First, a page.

How to estimate the frequency characteristics of a nonlinear chirp?

Given a partial time-domain recording of a noise-corrupted chirp that asymptotically approaches a frequency, and the function that determines the non-linearity, how can I accurately estimate the final frequency it approaches?

Here's an example of what I'm talking about. A radio receiver hears noise until around sample x=5100, then the chirp starts at f=0, and quickly sweeps up to an unknown frequency, but then fades out around x=5500 to some annoying filter ringing caused by a hardware front-end band-pass filter. X: sample count, Y: ADC count

Ideal solution will have the following characteristics:

1. Accurately predict the final frequency
2. Work over a range of final frequencies
3. Be invariant to different starting frequencies
4. Be invariant to different stopping frequencies
5. Relatively quick to compute

Approaches Tried So Far:

1. Estimating instantaneous frequency using zero-crossing, then curve-fitting. It seems that noise and filter-ringing causes errors in the frequency calculation that make it very sensitive to slight changes in waveform shape. It works better but not well if the signal is resampled to a higher sample-rate first.

2. Estimating instantaneous frequency using autocorrelation, then curve-fitting using the strongest lags from autocorrelation Function. This works well given knowledge of the incoming frequency so that the autocorrelation window size can be picked ahead of time, but fails when the ACF window isn't wide enough to see the whole signal. If the ACF is too wide, it'll sometimes see a harmonic as the strongest lag.

3. Curve-fitting the raw signal. This tends not to converge if there's even a little error in the initial conditions, or noise in the signal.

4. FFT/STFT, then curve-fitting the bins. What I ran into here was that it seemed the bins were destroying the shape of the signal. I couldn't find a good size of bin that gave enough frequency-resolution and time-resolution.

An example recording is available here.

• Have you tried a PLL-based approach? – Marcus Müller Dec 3 '18 at 11:06
• I haven't tried a PLL-based approach yet. – rsaxvc Dec 3 '18 at 20:09

How about just using $$\dfrac{d\phi}{dt}$$ to compute the instantaneous frequency?

GNU Octave code (I just made up a sample rate of 2 Msps):

y = hilbert(x);
z = y - mean(real(y));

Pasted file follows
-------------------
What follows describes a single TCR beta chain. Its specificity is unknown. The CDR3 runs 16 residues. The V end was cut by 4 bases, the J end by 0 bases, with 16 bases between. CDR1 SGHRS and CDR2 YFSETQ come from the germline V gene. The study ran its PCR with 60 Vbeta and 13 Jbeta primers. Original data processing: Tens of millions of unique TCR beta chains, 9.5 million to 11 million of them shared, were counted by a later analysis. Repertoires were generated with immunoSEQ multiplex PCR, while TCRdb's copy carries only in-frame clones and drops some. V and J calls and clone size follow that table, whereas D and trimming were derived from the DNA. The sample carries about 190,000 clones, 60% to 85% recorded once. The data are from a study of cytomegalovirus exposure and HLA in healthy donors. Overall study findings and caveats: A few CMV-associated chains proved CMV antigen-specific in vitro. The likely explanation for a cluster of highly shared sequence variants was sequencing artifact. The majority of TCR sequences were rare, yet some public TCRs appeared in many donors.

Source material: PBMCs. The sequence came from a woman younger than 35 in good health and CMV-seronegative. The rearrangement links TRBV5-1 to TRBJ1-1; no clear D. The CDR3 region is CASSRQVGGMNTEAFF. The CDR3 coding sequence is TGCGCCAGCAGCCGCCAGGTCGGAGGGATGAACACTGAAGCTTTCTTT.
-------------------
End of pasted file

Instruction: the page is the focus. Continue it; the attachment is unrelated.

dphi_dt = diff(unwrap(arg(z)));
Fs = 2e6;
f_inst = (Fs/2)/pi * dphi_dt;
k = [0:length(f_inst)-1];
t = k/Fs;
plot(k, f_inst);
axis([5000 5800 -2e5 2e5]);
title('Instantaneous Frequency');
xlabel('Sample index');
ylabel('Frequency (Hz)');
grid on; • I think this is exactly what I'm looking for and will likely accept the answer in a few days once I've had time to test it. – rsaxvc Dec 3 '18 at 21:28
• Ok. I played a little fast and loose with removing the DC component of the analytic signal and also in just winging in tbe hilbert function to make the analytic signal. Normally I build a single sided complex BPF that goes from DC to $+Fs/2$. – Andy Walls Dec 3 '18 at 22:25
• There is also a slightly more clever way to compute $d\phi/dt$ without having to use diff() and unwrap(). One takes the $\mathrm{Arg}(z[n]z^*[n-1])$, but I didn't feel like writing a loop in Octave/Matlab. – Andy Walls Dec 3 '18 at 22:31
• I should also mention that the first difference is an approximate derivative filter, that is best close to DC but isn't very good the closer you get to $\pm F_s/2$. A good derivative filter isn't hard, but how to choose/design is another separate question that requires your performamce requirememts s to be better specified. – Andy Walls Dec 3 '18 at 22:53
• Ok. But because your input signal was real, you can not make a distinction between positive and negative frequencies. So with only real input, you can only estimate frequencies in $[0, +F_s/2]$. If you have both I & Q on input, then you can talk about negative frequencies too. – Andy Walls Dec 4 '18 at 3:25